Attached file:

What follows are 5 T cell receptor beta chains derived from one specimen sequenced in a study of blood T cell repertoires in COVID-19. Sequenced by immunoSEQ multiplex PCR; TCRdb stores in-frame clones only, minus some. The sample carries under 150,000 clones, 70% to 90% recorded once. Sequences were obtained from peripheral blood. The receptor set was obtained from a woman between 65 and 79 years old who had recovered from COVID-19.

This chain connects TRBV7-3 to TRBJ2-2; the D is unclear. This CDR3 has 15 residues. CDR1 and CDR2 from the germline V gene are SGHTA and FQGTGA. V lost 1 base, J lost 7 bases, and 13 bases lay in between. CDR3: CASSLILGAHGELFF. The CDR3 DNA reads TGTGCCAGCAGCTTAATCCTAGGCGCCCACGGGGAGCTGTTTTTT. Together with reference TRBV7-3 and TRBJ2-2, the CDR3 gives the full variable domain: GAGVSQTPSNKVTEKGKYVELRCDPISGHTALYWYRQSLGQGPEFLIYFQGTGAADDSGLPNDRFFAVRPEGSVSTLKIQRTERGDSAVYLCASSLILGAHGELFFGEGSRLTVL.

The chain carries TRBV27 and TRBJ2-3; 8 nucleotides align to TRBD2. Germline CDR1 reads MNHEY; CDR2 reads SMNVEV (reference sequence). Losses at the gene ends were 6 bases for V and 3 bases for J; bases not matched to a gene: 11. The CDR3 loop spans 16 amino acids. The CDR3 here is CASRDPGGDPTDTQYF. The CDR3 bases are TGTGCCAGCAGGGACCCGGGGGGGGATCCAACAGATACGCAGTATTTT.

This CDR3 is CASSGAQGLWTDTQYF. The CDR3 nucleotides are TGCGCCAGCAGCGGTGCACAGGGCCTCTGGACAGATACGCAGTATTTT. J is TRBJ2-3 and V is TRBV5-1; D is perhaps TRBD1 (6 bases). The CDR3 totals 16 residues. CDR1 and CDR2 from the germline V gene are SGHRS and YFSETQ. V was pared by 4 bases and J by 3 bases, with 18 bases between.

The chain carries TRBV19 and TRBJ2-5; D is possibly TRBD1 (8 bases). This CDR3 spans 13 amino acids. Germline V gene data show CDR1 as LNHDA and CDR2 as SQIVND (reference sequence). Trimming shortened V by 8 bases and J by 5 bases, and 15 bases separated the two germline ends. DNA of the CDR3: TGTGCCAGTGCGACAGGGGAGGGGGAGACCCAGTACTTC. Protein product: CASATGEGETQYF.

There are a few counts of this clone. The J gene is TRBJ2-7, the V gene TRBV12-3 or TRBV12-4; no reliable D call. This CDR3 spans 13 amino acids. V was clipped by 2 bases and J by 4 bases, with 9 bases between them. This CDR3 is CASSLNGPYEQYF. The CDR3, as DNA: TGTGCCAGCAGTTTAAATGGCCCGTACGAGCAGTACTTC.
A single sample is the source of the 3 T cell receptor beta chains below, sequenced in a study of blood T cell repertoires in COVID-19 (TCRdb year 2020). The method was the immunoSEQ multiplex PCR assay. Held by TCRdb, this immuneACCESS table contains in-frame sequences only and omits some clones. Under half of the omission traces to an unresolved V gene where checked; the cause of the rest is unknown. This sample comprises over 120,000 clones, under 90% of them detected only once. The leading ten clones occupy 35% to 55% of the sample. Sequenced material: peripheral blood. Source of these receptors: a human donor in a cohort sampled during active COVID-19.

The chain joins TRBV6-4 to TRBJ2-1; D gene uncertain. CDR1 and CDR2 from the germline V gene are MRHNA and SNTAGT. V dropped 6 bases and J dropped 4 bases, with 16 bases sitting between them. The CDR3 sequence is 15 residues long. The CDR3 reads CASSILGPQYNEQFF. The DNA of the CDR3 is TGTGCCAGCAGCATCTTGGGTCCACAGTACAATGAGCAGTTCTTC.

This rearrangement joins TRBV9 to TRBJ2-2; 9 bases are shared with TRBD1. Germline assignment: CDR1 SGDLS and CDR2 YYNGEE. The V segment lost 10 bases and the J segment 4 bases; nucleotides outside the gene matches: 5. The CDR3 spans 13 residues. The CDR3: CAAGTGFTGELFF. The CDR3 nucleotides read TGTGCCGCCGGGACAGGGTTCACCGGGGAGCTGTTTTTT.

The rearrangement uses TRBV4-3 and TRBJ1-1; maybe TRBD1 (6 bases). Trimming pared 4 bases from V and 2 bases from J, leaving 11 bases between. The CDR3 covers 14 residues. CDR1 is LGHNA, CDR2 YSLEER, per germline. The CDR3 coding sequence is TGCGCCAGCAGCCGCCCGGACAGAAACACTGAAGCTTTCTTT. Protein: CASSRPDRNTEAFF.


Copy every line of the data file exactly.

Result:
What follows are 5 T cell receptor beta chains derived from one specimen sequenced in a study of blood T cell repertoires in COVID-19. Sequenced by immunoSEQ multiplex PCR; TCRdb stores in-frame clones only, minus some. The sample carries under 150,000 clones, 70% to 90% recorded once. Sequences were obtained from peripheral blood. The receptor set was obtained from a woman between 65 and 79 years old who had recovered from COVID-19.

This chain connects TRBV7-3 to TRBJ2-2; the D is unclear. This CDR3 has 15 residues. CDR1 and CDR2 from the germline V gene are SGHTA and FQGTGA. V lost 1 base, J lost 7 bases, and 13 bases lay in between. CDR3: CASSLILGAHGELFF. The CDR3 DNA reads TGTGCCAGCAGCTTAATCCTAGGCGCCCACGGGGAGCTGTTTTTT. Together with reference TRBV7-3 and TRBJ2-2, the CDR3 gives the full variable domain: GAGVSQTPSNKVTEKGKYVELRCDPISGHTALYWYRQSLGQGPEFLIYFQGTGAADDSGLPNDRFFAVRPEGSVSTLKIQRTERGDSAVYLCASSLILGAHGELFFGEGSRLTVL.

The chain carries TRBV27 and TRBJ2-3; 8 nucleotides align to TRBD2. Germline CDR1 reads MNHEY; CDR2 reads SMNVEV (reference sequence). Losses at the gene ends were 6 bases for V and 3 bases for J; bases not matched to a gene: 11. The CDR3 loop spans 16 amino acids. The CDR3 here is CASRDPGGDPTDTQYF. The CDR3 bases are TGTGCCAGCAGGGACCCGGGGGGGGATCCAACAGATACGCAGTATTTT.

This CDR3 is CASSGAQGLWTDTQYF. The CDR3 nucleotides are TGCGCCAGCAGCGGTGCACAGGGCCTCTGGACAGATACGCAGTATTTT. J is TRBJ2-3 and V is TRBV5-1; D is perhaps TRBD1 (6 bases). The CDR3 totals 16 residues. CDR1 and CDR2 from the germline V gene are SGHRS and YFSETQ. V was pared by 4 bases and J by 3 bases, with 18 bases between.

The chain carries TRBV19 and TRBJ2-5; D is possibly TRBD1 (8 bases). This CDR3 spans 13 amino acids. Germline V gene data show CDR1 as LNHDA and CDR2 as SQIVND (reference sequence). Trimming shortened V by 8 bases and J by 5 bases, and 15 bases separated the two germline ends. DNA of the CDR3: TGTGCCAGTGCGACAGGGGAGGGGGAGACCCAGTACTTC. Protein product: CASATGEGETQYF.

There are a few counts of this clone. The J gene is TRBJ2-7, the V gene TRBV12-3 or TRBV12-4; no reliable D call. This CDR3 spans 13 amino acids. V was clipped by 2 bases and J by 4 bases, with 9 bases between them. This CDR3 is CASSLNGPYEQYF. The CDR3, as DNA: TGTGCCAGCAGTTTAAATGGCCCGTACGAGCAGTACTTC.
A single sample is the source of the 3 T cell receptor beta chains below, sequenced in a study of blood T cell repertoires in COVID-19 (TCRdb year 2020). The method was the immunoSEQ multiplex PCR assay. Held by TCRdb, this immuneACCESS table contains in-frame sequences only and omits some clones. Under half of the omission traces to an unresolved V gene where checked; the cause of the rest is unknown. This sample comprises over 120,000 clones, under 90% of them detected only once. The leading ten clones occupy 35% to 55% of the sample. Sequenced material: peripheral blood. Source of these receptors: a human donor in a cohort sampled during active COVID-19.

The chain joins TRBV6-4 to TRBJ2-1; D gene uncertain. CDR1 and CDR2 from the germline V gene are MRHNA and SNTAGT. V dropped 6 bases and J dropped 4 bases, with 16 bases sitting between them. The CDR3 sequence is 15 residues long. The CDR3 reads CASSILGPQYNEQFF. The DNA of the CDR3 is TGTGCCAGCAGCATCTTGGGTCCACAGTACAATGAGCAGTTCTTC.

This rearrangement joins TRBV9 to TRBJ2-2; 9 bases are shared with TRBD1. Germline assignment: CDR1 SGDLS and CDR2 YYNGEE. The V segment lost 10 bases and the J segment 4 bases; nucleotides outside the gene matches: 5. The CDR3 spans 13 residues. The CDR3: CAAGTGFTGELFF. The CDR3 nucleotides read TGTGCCGCCGGGACAGGGTTCACCGGGGAGCTGTTTTTT.

The rearrangement uses TRBV4-3 and TRBJ1-1; maybe TRBD1 (6 bases). Trimming pared 4 bases from V and 2 bases from J, leaving 11 bases between. The CDR3 covers 14 residues. CDR1 is LGHNA, CDR2 YSLEER, per germline. The CDR3 coding sequence is TGCGCCAGCAGCCGCCCGGACAGAAACACTGAAGCTTTCTTT. Protein: CASSRPDRNTEAFF.